23

According to the findings in points 2, 3, 218 and 248 of the grounds of the Commission’s decision, this was a complex cartel operated worldwide (except in the USA and Canada), including in the European Union and the European Economic Area, under which the participating undertakings, inter alia, exchanged sensitive market information, shared markets, fixed prices and terminated collaboration with non-cartel members.

24

Apart from one undertaking, ABB Ltd, which benefited from the Commission’s leniency programme, all the parties to the proceedings, including all the applicants in the main proceedings, were ordered to pay fines of a total amount of more that EUR 750 million. The highest individual fine, amounting to more than EUR 396 million, was imposed on Siemens AG.

The administrative procedure at national level

25

On 2 August 2006, the Úřad pro ochranu hospodářské soutěže initiated a proceeding for infringement of the Law on the Protection of Competition, concerning the members of the cartel at issue in the main proceedings. On 9 February 2007, it adopted a first decision against which the applicants in the main proceedings formed an internal administrative action. Following that action, by decision of 26 April 2007, the President of the Úřad pro ochranu hospodářské soutěže amended that first decision.

26

In that decision of 26 April 2007, the said authority held that ABB Management Services Ltd (holder of the rights of ABB Power Technologies Management Ltd), ABB Switzerland Ltd, ABB Ltd, Alstom, Areva T&D SA, Fuji Electric Holdings Co. Ltd, Fuji Electric Systems Co. Ltd, Hitachi Ltd, Hitachi Europe Ltd, Mitsubishi Electric Corp., Toshiba Corporation, Schneider Electric SA, Siemens AG, Siemens AG Österreich (holder of the rights of VA Technologie AG and VA Tech T & D GmbH), VA Tech Transmission & Distribution GmbH & Co. KEG, Siemens Transmission and Distribution Ltd (formerly VA Tech Transmission & Distribution Ltd) and Nuova Magrini Galileo SpA had participated in a cartel in the territory of the Czech Republic. By so doing, those competitor undertakings had, during the period up to 30 June 2001, infringed the prohibition set out in Article 3(1) of the Law on the Protection of Competition, in the version thereof arising from Law No 63/1991 Sb., as amended, and, during the period from 1 July 2001 to 3 March 2004, infringed the prohibition appearing in Article 3(1) of that law, in the version thereof arising from Law No 143/2001 Sb. Those undertakings thus infringed the Law on the Protection of Competition during the period up to 3 March 2004.

27

To determine the date on which the infringement ceased, the Úřad pro ochranu hospodářské soutěže used the last date on which proof of the existence of the infringement could be brought, namely 3 March 2004, on which date the last email communication demonstrating the existence of links between the participants in the cartel at issue in the main proceedings had been registered. According to the information given at the hearing by the agent of the Czech Republic and by the representative of the Úřad pro ochranu hospodářské soutěže, for the purposes of determining the end of a cartel, Czech competition law uses assessment criteria different from those used by the Commission.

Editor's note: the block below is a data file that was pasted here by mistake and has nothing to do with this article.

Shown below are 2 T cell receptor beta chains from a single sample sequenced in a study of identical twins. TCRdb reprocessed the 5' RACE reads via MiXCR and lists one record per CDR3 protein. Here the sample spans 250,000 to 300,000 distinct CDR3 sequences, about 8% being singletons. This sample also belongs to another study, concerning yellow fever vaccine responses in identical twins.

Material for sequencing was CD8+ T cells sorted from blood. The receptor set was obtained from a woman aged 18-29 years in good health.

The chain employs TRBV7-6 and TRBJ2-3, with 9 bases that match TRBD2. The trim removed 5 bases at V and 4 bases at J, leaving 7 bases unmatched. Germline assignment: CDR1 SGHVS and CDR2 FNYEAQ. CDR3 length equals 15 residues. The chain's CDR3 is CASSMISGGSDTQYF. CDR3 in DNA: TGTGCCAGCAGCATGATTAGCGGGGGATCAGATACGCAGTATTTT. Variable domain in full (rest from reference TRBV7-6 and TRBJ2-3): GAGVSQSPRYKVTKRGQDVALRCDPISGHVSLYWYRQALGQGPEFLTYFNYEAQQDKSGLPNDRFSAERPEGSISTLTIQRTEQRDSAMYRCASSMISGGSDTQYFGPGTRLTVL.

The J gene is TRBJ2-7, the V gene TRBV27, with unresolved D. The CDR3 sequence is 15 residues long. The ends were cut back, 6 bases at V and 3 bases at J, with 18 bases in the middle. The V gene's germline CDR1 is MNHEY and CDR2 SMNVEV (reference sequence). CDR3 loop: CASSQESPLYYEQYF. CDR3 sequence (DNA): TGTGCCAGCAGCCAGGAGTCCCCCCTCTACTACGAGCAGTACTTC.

28

Apart from one undertaking, which benefited from leniency measures laid down by national law, all the undertakings concerned by the proceeding brought at national level had fines imposed upon them.

The procedure before the Czech courts

29

The applicants in the main proceedings brought an action against the decision of the Úřad pro ochranu hospodářské soutěže before the Krajský soud v Brně (Regional Court, Brno). They argued inter alia that that authority had determined the duration of the cartel at issue in the main proceedings in an erroneous manner, and that it had knowingly placed the cessation of the latter at a date prior to the accession of the Czech Republic to the Union, in order to justify the application of the Law on the Protection of Competition. According to those applicants, it follows from Article 11(6) of Regulation No 1/2003 that the said authority no longer had the power to implement a proceeding at national level, since the Commission had already initiated a proceeding at European level in the same case. They concluded that the proceeding brought at national level infringed the ne bis in idem principle, prohibiting the cumulation of penalties.

30

By judgment of 25 June 2008, the Krajský soud v Brně annulled the decision of the Úřad pro ochranu hospodářské soutěže of 26 April 2007, and the initial decision, adopted on 9 February 2007.

31

The Krajský soud v Brně took the view that the conduct of the applicants in the main proceedings constituted a single and continuous infringement and based its reasoning on the Commission’s decision to conclude that the Úřad pro ochranu hospodářské soutěže had wrongly concluded that the infringement had ended on 3 March 2004. The latter continued until 11 May 2004, that is to say after the accession of the Czech Republic to the Union and after the entry into force of Regulation No 1/2003. It should therefore be regarded as having been committed under the ‘new law’, namely Article 81 EC and Regulation No 1/2003. The Commission having already initiated a proceeding under Article 81 EC against the cartel of ‘worldwide scope’ at issue in the main proceedings and imposed penalties, the new proceeding opened in the same case infringed the ne bis in idem principle. The Krajský soud v Brně considered, moreover, that the Úřad pro ochranu hospodářské soutěže no longer had the power, under the first sentence of Article 11(6) of Regulation No 1/2003, to deal with the case at issue on the basis of Article 81 EC.

32